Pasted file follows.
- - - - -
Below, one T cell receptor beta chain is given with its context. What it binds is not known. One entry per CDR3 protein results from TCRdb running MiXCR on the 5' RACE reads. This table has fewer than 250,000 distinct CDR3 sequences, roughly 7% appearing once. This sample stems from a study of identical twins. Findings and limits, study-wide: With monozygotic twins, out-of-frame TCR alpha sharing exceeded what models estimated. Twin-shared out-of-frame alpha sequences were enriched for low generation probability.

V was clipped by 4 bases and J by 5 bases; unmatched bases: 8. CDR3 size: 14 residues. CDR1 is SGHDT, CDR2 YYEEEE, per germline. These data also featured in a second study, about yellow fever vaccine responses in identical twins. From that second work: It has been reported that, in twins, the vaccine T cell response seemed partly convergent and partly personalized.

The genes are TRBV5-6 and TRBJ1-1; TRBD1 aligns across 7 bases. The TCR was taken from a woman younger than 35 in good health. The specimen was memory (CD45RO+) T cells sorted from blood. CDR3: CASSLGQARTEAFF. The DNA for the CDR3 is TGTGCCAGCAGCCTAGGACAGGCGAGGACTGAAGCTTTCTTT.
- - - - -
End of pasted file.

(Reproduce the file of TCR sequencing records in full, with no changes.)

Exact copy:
Below, one T cell receptor beta chain is given with its context. What it binds is not known. One entry per CDR3 protein results from TCRdb running MiXCR on the 5' RACE reads. This table has fewer than 250,000 distinct CDR3 sequences, roughly 7% appearing once. This sample stems from a study of identical twins. Findings and limits, study-wide: With monozygotic twins, out-of-frame TCR alpha sharing exceeded what models estimated. Twin-shared out-of-frame alpha sequences were enriched for low generation probability.

V was clipped by 4 bases and J by 5 bases; unmatched bases: 8. CDR3 size: 14 residues. CDR1 is SGHDT, CDR2 YYEEEE, per germline. These data also featured in a second study, about yellow fever vaccine responses in identical twins. From that second work: It has been reported that, in twins, the vaccine T cell response seemed partly convergent and partly personalized.

The genes are TRBV5-6 and TRBJ1-1; TRBD1 aligns across 7 bases. The TCR was taken from a woman younger than 35 in good health. The specimen was memory (CD45RO+) T cells sorted from blood. CDR3: CASSLGQARTEAFF. The DNA for the CDR3 is TGTGCCAGCAGCCTAGGACAGGCGAGGACTGAAGCTTTCTTT.